Martha Jane Bradford
Clouds and Coal
Precise mark-making and tonal composition reign in the digital drawings of Martha Jane Bradford and Timothy Harney’s pensive portraits and abstract collages. The work of both artists will be featured at Clark Gallery from January 8 through February 23, 2008.
Martha Jane Bradford continues to explore the media of digital drawing in Clouds and Coal, allowing the technology inherent to her original drawings to become more visible. In the new body of work, featuring realist natural landscapes crowned with clouds, pronounced pixels create crisp textures and strong contrasts in tone while breaks in the compositions imposed by printing constraints highlight the modular nature of the digital media. The presentation of each drawing takes the viewer further into Bradford’s consideration of the natural landscape. She imparts her personal impressions and experiences of nature through the digital media.
Drawn with tremendous detail and attention to perspective and light, Bradford’s work may be mistaken as photography or computer-modified imagery. However, each and every mark is the artist’s own, just as if she were holding a more traditional drawing implement like charcoal or pastel rather than a stylus and pressure-sensitive digitizing tablet.
One of the show’s featured works, Sheepscott Village Trees, offers a succinct study of Bradford’s style and manipulation of the digital media. A cluster of trees is reflected on the surface of a meandering brook, with bold cumulus clouds brooding in the distance. The sharply defined lines of the drawing become shaded as the viewer moves toward the piece and examines the detailed marks registered as pixels. Bradford describes the effect as “a kind of digital impressionism.”
Bradford’s work has appeared in solo and group exhibitions at institutions including the Butler Institute of American Art, Boston Center for the Arts, Danforth Museum of Art, and DeCordova Museum. She has presented public lectures on digital drawing and her work has been discussed in several articles on the topic. Her work is included in many notable private, corporate, and museum collections.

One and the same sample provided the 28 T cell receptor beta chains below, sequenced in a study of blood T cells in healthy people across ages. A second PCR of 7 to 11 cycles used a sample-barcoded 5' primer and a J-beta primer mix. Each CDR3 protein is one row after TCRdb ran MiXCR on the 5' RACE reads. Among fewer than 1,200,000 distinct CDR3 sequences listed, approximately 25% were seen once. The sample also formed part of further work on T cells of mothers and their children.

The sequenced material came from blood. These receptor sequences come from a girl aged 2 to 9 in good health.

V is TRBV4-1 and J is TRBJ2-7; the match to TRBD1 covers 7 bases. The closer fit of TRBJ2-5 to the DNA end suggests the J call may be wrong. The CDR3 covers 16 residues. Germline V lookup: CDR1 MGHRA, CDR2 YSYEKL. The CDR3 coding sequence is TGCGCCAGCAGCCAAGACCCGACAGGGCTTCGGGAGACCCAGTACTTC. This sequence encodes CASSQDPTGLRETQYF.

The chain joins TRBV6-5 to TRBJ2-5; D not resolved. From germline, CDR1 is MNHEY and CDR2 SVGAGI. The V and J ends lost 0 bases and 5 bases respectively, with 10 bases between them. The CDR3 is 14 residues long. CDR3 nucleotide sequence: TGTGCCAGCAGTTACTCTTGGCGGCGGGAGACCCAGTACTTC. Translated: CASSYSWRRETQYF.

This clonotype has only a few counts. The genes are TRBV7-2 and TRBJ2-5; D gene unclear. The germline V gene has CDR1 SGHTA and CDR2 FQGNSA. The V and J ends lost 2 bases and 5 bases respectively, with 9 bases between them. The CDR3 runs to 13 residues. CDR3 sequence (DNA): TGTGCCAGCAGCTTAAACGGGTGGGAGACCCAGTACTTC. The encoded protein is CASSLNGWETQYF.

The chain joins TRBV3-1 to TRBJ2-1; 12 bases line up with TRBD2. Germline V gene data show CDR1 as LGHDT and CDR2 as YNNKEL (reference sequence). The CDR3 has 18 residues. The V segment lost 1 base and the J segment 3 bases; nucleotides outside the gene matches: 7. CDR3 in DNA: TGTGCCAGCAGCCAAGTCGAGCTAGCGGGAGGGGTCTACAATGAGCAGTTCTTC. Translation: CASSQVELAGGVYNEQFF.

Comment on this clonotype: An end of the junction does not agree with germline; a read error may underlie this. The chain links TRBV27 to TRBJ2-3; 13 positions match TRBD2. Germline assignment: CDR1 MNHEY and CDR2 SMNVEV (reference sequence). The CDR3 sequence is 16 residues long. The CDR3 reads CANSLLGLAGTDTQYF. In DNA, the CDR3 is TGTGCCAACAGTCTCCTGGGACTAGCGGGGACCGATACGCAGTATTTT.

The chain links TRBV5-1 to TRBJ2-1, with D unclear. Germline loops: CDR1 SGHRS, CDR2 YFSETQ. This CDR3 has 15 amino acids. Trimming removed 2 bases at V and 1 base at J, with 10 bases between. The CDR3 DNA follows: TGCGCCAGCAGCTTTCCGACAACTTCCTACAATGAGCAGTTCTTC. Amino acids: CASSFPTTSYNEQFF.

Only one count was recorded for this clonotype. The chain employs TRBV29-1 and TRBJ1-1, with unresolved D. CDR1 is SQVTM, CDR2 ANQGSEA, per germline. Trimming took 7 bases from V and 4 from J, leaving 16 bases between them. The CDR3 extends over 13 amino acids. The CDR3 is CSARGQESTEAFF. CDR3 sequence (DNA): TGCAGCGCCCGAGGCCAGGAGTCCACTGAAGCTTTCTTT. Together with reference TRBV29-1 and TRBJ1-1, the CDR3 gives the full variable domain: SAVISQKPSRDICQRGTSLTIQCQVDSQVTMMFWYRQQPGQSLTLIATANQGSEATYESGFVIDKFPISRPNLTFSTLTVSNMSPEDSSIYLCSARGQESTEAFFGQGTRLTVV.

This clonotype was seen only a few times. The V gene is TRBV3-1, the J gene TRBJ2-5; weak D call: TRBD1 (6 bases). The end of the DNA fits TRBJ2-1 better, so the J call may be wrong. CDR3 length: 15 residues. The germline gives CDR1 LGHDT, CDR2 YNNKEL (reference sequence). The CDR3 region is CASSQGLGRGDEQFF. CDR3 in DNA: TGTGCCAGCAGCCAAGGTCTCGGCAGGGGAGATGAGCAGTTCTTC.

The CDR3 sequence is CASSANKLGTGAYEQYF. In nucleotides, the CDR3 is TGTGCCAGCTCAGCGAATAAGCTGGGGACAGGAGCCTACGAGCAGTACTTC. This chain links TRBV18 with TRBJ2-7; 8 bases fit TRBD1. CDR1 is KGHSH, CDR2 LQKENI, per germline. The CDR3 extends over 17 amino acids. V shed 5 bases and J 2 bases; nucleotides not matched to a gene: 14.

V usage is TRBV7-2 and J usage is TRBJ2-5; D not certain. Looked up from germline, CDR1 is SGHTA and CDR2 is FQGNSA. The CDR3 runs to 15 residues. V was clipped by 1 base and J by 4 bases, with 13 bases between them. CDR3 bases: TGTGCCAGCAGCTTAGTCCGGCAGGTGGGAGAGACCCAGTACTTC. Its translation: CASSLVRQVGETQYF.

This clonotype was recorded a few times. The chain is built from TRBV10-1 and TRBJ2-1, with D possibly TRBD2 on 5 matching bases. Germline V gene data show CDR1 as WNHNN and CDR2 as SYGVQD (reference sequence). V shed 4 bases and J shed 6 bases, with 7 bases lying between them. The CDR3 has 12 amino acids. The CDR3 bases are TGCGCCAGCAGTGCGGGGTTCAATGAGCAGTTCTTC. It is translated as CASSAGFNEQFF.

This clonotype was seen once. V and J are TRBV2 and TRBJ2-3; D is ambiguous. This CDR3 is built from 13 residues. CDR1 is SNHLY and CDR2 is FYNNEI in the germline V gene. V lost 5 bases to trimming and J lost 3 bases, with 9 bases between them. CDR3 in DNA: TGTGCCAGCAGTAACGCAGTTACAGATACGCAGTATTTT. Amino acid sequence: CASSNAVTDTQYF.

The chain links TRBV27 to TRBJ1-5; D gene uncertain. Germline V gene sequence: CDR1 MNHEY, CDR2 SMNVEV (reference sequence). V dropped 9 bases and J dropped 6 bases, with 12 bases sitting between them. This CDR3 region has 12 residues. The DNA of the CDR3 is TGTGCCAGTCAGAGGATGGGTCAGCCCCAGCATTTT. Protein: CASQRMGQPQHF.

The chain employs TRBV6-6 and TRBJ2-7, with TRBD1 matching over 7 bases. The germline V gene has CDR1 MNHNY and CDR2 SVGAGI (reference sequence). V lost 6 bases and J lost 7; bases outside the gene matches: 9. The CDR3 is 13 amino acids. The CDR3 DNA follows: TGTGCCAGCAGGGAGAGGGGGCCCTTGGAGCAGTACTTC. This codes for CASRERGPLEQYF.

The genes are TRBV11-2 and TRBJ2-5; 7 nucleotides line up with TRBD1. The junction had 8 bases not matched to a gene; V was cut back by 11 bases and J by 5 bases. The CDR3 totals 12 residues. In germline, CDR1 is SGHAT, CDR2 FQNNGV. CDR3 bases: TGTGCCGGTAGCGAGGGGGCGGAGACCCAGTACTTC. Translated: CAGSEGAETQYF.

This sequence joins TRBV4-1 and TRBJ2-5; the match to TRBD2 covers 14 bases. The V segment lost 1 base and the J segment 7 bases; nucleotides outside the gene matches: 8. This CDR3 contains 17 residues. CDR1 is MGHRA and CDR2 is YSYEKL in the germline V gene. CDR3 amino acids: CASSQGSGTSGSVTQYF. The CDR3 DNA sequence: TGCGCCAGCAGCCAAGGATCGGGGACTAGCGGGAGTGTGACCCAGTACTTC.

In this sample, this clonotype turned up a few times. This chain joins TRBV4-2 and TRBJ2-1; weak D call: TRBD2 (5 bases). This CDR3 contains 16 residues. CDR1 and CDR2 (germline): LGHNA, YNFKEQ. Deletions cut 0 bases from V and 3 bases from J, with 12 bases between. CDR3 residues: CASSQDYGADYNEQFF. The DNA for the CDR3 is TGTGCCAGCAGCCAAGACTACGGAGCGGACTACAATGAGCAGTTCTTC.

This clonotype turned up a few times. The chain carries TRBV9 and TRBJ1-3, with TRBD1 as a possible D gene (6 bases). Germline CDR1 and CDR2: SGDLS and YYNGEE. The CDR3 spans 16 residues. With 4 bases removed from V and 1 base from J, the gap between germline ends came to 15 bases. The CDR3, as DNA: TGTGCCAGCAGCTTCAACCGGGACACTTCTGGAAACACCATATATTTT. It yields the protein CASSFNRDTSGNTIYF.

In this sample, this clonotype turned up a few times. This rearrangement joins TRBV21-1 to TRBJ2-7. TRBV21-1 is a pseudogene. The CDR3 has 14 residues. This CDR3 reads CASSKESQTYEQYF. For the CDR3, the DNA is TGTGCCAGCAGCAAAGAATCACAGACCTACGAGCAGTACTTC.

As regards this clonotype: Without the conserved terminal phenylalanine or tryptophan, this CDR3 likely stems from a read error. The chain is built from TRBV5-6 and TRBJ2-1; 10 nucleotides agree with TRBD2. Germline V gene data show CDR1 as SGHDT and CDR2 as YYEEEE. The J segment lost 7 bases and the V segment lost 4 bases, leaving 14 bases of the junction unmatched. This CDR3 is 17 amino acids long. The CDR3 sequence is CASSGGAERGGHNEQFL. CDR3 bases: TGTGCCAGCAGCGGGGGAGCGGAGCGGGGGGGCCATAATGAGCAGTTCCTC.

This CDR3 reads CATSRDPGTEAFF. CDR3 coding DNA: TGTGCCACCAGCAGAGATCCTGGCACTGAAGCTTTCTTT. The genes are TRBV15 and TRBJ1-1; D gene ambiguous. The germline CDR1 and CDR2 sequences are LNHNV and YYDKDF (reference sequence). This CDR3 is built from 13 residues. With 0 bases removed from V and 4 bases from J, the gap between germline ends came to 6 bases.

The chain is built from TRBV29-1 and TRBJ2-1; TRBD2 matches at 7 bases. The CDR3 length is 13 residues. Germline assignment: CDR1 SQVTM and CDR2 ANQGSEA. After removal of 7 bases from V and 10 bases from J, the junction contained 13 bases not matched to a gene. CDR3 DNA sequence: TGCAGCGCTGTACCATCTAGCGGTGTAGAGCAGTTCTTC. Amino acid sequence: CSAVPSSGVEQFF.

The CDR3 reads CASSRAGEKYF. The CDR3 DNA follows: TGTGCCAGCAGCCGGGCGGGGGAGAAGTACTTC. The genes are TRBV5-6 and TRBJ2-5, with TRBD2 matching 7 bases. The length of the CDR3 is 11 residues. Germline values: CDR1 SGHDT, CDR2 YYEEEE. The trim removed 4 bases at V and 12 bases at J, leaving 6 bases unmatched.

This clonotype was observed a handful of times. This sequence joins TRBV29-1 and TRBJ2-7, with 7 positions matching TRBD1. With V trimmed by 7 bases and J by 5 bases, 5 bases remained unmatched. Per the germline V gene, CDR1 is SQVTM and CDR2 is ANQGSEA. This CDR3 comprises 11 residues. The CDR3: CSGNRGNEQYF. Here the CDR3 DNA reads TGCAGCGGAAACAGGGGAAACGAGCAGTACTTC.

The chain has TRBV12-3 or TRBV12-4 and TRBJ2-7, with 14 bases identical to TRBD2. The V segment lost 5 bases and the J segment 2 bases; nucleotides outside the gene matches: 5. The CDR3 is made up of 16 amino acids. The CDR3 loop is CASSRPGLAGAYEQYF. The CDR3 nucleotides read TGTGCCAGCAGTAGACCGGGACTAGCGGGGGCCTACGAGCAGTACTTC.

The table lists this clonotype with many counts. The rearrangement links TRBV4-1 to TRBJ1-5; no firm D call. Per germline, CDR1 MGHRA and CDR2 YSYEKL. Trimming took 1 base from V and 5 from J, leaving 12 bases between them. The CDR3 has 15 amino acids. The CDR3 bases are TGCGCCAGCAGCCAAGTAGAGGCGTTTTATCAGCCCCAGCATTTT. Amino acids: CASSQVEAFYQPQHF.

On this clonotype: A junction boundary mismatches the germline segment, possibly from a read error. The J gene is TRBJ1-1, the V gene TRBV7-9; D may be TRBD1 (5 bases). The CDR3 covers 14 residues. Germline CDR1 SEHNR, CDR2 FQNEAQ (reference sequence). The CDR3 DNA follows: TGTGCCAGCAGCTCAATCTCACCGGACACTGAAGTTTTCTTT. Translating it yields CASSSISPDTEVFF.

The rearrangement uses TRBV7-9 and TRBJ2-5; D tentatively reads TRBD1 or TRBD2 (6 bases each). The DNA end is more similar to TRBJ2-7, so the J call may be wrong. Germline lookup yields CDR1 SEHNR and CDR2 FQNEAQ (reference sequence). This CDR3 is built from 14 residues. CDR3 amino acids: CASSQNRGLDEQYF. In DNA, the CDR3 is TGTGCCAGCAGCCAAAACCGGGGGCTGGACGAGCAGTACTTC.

In Small Paintings and Recent Collages, Timothy Harney contemplates the emotion and experience of individuals with ties to the underworld of vaudeville fairs and circuses. Intimate portraits on board and canvas capture the affects of the daring, colorful, and awe-inspiring performances on the circus workers, who appear lost in thought, with vacant yet provoking expressions of age and wear. The emotion of these portraits transfers to Harney’s abstract collage compositions. Found paper and other mixed media elements are placed in precise arrangements of line, color, and form. Careful consideration rewards the viewer with insight into Harney’s private dialogue of memory, dreams, and imagination.
Harney has received great acclaim and has been featured in exhibitions at the DeCordova Museum, Museum of Fine Arts, Boston, Boston Center for the Arts, and many respected university galleries. The recipient of numerous grants and fellowships, Harney is also an accomplished curator and recently organized Belief in Paint at the New Art Center, Autumn 2007.
Martha Jane Bradford and Timothy Harney have both exhibited at Clark Gallery for over twenty years.